RALEIGH – For the better part of a century, U.S. politicians have made it one of their major goals to maximize the proportion of Americans who purchase rather than rent their primary dwellings. Federal and state policymakers have enacted dozens of laws and regulations to promote homeownership, including the income-tax deduction for mortgage interest, the creation of Fannie Mae and Freddie Mac, and government regulations compelling banks to make risky mortgage loans.

But homeownership should never have been a policy goal in the first place. And as we now know, using the blunt tool of government taxes and regulations to promote it has distorted the investment market and subjected the broader economy to massive risk.

It’s important to distinguish between homeownership and asset ownership. The former is a subset of the latter. To remove the barriers that prevent Americans from accumulating assets over the course of their working lives is, indeed, a worthy public policy goal. It would have economic, social, and political benefits. I wrote about these benefits in my 2001 book Investor Politics.

If politicians are going to smuggle the economic concept of investment into their political agenda, however, they have a responsibility to apply it properly. A key insight is that investors shouldn’t put all their eggs in one basket – that they ought to diversify their portfolios. Different classes of assets tend to have different levels of volatility and payoff. At the same time that private investment counselors were urging their clients to maintain a diverse mix of assets, the nation’s politicians were either encouraging or compelling their constituents to devote most of their annual savings to housing.

As University of Wisconsin economist Morris Davis explained in a recent paper for the Cato Institute, these “public investment counselors” were offering spectacularly bad advice.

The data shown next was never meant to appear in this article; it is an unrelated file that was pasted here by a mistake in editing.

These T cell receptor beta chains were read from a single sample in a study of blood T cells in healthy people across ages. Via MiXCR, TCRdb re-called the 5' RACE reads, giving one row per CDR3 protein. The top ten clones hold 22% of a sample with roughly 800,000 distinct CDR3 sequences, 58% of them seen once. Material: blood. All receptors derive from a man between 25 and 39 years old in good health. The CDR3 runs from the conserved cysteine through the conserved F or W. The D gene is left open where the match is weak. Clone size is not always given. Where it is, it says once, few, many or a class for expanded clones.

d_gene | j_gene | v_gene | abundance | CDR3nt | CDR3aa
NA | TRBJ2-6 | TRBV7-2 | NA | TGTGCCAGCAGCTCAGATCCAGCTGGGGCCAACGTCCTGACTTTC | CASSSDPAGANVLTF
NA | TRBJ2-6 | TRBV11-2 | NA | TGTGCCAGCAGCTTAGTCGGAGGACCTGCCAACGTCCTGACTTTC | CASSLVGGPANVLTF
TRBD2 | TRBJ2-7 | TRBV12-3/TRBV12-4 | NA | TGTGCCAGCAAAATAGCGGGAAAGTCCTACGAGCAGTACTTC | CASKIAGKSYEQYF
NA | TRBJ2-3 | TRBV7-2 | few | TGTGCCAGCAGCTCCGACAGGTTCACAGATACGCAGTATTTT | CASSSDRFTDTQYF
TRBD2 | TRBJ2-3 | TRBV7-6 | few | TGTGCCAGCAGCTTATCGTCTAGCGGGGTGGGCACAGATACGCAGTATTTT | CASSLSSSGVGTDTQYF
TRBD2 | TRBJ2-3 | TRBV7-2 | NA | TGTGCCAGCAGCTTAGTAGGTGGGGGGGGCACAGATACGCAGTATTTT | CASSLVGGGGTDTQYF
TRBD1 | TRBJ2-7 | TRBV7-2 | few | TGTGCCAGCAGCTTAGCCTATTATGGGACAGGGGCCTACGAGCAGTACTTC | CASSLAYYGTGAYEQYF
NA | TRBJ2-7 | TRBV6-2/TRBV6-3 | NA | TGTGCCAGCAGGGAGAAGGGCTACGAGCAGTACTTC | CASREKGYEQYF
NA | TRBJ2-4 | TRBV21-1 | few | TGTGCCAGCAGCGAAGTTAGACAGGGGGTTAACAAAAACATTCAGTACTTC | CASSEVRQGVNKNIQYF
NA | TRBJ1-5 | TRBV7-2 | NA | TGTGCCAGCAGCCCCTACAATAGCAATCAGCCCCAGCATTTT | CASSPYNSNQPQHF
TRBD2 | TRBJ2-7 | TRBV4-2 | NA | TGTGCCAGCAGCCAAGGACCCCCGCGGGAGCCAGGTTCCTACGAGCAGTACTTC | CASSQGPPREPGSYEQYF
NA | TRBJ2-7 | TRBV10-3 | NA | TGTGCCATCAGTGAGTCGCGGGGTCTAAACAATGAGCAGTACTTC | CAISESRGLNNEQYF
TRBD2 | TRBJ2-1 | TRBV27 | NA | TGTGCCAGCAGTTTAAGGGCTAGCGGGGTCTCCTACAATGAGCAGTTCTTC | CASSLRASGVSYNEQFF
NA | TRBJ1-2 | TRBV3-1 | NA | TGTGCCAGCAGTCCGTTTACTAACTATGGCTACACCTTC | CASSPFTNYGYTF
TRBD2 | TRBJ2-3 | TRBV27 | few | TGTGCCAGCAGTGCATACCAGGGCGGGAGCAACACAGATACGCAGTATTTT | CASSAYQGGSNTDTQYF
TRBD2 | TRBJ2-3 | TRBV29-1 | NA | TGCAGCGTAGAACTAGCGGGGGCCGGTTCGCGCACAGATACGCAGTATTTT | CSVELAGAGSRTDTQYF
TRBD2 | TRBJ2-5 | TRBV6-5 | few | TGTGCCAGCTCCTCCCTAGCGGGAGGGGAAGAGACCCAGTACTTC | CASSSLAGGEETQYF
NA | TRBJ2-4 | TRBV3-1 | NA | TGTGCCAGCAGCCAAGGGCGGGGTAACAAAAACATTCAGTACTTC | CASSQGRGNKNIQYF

While homeownership can often be a rational choice for households to make, it has risks. Prices don’t always rise. And residential real estate is a less liquid asset than, say, stocks and bonds. At the time you may want to sell, there may be few buyers. If it is your primary dwelling, you not only own the asset but also use it every day. This can make it tricky or costly to arrange the cascade of transactions required to transfer ownership, as anyone who has moved from one house to another can attest.

Rather than choose real estate for preferential treatment, politicians should have fashioned policies that reduced government’s bias against investment of all kinds. Here are the main elements of such a reform agenda:

• Reform the tax code to alleviate the multiple, punitive layers of taxation on dividends, interest, or capital gains. That would mean taxing either the principle of an investment, or its return, but not both. In effect, such a system would tax income at the time it is consumed, regardless of whether that time is tomorrow or 10 years from now. For financial assets, unlimited access to tax-deferred IRAs or 401ks would suffice. For physical capital such as real estate or artwork, the best application of the idea would be to tax the money used to buy the asset, both principal and interest payments, but then exempt its subsequent sale from capital-gains tax. For human capital such as education and training, both firms and households ought to be able to deduct a portion of their annual spending on this valuable form of investment.

• Reform Social Security, Medicare, and other entitlements to include individually owned accounts as well as a minimum safety net for retired or disabled beneficiaries. Essentially, current entitlement programs force taxpayers to “contribute” large chunks of their annual income into a system that appears to save up their money for future use. These programs doesn’t really do this, but the appearance is politically attractive. Let’s turn that appearance into a reality.

If you choose the wrong goal, you are setting yourself up for failure. With the Great Recession serving as a reminder of how painful such a failure can be, now is the time to choose the right goal.

Hood is president of the John Locke Foundation.